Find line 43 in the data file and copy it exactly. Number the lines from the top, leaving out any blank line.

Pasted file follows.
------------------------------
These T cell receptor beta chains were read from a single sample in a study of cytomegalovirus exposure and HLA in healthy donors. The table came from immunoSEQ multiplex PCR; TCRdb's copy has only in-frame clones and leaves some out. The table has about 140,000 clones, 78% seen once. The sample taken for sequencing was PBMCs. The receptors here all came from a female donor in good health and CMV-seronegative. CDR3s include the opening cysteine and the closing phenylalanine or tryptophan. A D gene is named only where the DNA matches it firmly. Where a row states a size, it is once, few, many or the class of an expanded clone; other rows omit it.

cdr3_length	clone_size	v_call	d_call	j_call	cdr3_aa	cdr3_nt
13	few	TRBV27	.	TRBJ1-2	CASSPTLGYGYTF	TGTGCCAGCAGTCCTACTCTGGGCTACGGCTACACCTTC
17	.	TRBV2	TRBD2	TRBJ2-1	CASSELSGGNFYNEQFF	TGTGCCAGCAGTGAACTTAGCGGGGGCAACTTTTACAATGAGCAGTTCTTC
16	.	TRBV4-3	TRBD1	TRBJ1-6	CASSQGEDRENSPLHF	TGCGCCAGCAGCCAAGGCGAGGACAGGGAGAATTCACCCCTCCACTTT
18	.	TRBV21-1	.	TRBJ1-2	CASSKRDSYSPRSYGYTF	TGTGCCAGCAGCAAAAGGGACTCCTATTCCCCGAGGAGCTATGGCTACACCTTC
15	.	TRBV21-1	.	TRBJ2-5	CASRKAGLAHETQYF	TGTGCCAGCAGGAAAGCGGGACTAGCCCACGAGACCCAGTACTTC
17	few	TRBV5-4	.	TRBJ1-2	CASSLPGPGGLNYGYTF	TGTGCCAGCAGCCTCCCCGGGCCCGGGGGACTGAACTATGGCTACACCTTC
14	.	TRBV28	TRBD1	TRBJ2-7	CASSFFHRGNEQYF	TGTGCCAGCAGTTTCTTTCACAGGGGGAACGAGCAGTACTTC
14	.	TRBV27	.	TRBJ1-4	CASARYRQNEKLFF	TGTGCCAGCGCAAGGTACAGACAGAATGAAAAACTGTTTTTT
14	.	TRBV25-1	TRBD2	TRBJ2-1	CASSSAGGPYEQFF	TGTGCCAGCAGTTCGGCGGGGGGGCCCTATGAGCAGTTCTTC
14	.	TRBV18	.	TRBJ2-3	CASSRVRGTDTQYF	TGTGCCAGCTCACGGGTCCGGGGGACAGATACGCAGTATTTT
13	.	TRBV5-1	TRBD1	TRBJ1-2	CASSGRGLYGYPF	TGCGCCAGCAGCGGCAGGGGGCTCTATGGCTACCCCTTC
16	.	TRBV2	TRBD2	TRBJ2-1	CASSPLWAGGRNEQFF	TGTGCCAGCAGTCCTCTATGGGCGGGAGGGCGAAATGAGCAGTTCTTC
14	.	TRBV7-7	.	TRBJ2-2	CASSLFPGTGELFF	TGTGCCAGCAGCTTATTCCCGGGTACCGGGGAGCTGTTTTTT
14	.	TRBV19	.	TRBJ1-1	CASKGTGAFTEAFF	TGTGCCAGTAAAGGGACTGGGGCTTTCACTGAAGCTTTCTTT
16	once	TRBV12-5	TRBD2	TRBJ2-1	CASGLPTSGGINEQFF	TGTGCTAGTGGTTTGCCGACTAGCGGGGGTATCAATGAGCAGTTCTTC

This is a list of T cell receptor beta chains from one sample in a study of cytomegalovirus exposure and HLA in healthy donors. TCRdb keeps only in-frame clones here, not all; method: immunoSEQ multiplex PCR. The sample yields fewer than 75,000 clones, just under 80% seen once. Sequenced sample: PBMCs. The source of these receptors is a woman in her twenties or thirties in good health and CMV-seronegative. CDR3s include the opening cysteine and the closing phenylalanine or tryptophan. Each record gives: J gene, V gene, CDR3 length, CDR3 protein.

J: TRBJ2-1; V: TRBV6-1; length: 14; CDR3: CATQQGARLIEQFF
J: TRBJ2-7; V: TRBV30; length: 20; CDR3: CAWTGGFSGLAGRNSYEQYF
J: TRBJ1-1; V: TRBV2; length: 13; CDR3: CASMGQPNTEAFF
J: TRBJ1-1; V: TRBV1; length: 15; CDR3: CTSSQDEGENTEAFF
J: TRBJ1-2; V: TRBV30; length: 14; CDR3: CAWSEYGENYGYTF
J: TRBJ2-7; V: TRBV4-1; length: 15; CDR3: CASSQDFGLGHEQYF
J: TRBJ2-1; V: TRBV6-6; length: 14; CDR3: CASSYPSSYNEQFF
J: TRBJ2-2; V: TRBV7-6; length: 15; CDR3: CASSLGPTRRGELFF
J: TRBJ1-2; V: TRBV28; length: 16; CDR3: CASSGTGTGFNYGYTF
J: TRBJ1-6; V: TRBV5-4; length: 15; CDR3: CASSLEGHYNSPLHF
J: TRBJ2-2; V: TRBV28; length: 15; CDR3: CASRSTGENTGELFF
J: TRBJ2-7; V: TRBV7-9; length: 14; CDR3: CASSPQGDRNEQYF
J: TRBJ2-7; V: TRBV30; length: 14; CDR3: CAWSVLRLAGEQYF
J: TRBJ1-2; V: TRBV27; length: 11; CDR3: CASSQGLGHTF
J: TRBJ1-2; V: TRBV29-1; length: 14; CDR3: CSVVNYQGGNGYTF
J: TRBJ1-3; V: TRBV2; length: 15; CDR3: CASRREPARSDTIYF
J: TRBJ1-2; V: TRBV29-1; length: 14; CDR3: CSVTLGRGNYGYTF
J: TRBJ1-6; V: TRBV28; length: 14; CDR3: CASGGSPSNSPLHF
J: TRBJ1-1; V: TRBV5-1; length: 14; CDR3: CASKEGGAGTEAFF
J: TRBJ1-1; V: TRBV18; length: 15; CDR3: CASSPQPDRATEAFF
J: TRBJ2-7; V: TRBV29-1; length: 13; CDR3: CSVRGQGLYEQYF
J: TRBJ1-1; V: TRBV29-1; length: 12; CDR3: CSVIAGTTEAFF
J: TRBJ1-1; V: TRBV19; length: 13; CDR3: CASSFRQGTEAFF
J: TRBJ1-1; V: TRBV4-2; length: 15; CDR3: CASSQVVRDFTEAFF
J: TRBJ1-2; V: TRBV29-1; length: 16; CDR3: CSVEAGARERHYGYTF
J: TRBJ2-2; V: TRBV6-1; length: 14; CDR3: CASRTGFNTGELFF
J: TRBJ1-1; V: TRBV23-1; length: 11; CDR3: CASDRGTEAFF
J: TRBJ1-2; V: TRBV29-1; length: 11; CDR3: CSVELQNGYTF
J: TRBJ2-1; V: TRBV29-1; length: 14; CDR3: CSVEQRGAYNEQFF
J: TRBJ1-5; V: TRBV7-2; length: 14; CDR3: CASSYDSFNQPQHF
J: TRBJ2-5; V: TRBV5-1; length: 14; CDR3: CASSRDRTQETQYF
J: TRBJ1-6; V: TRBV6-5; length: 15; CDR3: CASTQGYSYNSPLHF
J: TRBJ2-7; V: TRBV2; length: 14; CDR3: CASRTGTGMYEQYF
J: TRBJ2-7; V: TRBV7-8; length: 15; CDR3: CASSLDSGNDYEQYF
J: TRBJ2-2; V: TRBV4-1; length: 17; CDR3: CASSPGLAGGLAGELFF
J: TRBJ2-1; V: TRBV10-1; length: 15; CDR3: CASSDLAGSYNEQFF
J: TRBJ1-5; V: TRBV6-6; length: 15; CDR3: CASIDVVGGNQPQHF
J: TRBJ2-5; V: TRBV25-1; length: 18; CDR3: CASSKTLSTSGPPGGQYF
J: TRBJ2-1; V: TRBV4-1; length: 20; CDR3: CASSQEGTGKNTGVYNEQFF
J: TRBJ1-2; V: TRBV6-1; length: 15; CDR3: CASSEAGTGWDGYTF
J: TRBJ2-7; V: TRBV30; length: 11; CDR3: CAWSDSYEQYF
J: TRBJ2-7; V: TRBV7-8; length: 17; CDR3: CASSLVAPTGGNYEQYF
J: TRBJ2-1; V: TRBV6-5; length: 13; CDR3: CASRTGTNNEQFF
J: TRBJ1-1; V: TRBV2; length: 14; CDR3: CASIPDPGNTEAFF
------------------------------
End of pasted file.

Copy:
J: TRBJ1-2; V: TRBV29-1; length: 16; CDR3: CSVEAGARERHYGYTF